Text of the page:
University unveils machine for hurricane-testing roof systems

Damage caused by Hurricane Ian in Delray Beach, Florida, September 2022 (David Dellinger/National Weather Service of Miami/Public domain)
Western Michigan University in Kalamazoo has unveiled a machine that tests how well a roof system will withstand hurricanes.

The university says it’s the only equipment of its kind in an academic setting in North America.

Measuring 12 feet by 24 feet, the “wind uplift table” recreates the forces generated by supercharged storms like September’s Hurricane Ian, which caused an estimated $67bn in damage.

“It’s those forces that are a result of the wind flow over a structure that create the uplifting force and the associated fatigue that destroy roofing components,” said Brian Montgomery, director of the university’s Bronco Construction Research Center.

The wind uplift table at Western Michigan University is the only one of its kind in an academic setting in North America (Courtesy of Western Michigan University)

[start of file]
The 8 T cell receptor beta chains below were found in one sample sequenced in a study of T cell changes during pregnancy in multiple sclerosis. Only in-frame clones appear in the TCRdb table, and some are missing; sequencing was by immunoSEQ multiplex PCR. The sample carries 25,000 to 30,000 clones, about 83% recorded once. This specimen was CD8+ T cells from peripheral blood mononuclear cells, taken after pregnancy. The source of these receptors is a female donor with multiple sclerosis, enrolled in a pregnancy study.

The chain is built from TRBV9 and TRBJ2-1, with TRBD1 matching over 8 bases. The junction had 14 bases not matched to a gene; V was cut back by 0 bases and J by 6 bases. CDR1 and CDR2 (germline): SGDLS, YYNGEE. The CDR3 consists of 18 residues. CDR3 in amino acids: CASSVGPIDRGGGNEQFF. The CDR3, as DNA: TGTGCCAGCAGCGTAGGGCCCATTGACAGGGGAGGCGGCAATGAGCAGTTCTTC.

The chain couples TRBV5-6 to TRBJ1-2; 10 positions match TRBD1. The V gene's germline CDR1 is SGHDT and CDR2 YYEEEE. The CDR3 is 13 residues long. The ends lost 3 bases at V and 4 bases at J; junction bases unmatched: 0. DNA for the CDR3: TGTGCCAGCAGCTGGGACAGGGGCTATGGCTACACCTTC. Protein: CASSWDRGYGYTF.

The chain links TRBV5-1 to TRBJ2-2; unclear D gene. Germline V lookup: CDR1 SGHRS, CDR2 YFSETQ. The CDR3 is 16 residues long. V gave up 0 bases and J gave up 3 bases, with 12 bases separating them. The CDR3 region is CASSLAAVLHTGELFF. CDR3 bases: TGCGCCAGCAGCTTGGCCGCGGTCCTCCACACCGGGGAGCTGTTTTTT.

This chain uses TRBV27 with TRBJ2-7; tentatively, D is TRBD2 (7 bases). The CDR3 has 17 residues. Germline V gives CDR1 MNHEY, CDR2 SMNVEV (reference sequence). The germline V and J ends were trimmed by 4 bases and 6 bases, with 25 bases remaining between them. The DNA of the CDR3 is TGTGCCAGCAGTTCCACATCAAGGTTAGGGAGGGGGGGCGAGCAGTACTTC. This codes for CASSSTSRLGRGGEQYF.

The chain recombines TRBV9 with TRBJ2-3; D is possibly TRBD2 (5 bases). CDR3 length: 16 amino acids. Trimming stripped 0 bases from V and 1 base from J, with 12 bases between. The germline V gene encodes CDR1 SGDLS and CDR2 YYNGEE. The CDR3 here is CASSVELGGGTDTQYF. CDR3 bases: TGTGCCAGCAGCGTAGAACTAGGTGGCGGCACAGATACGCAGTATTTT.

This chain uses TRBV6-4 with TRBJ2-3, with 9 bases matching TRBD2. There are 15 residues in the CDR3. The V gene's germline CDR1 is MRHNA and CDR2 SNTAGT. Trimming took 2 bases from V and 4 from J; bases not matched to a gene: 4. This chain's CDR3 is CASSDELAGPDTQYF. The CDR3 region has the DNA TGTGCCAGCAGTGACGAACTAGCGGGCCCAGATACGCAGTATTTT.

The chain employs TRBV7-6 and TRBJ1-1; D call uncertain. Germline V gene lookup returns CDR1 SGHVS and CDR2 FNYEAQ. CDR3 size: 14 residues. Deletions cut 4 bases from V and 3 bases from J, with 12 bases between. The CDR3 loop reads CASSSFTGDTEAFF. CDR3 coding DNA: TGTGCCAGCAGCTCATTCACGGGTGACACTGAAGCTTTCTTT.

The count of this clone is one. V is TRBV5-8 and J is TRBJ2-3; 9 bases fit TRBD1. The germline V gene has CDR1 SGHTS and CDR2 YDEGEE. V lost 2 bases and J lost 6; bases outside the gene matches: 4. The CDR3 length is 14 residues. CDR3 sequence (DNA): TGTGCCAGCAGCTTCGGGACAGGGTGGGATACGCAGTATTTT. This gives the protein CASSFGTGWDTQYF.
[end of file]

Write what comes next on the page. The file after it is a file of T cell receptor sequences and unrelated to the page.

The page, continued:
“The Bronco Construction Research Center’s motto is ‘build, sustain, survive’, and that’s our goal: to help strengthen products so we aren’t continually having to rebuild,” he added.

He said that while commercial wind testing was available, the university would be able to offer greater “depth of education and expertise”.

“Our technology measures the forces and pressures, and then our researchers document photos of the stress fracturing and all of that to give the customer an idea of maybe why it wasn’t their product: maybe it was exacerbated by poor installation, maybe there weren’t enough fasteners. It gives a more in-depth idea of what failed.”

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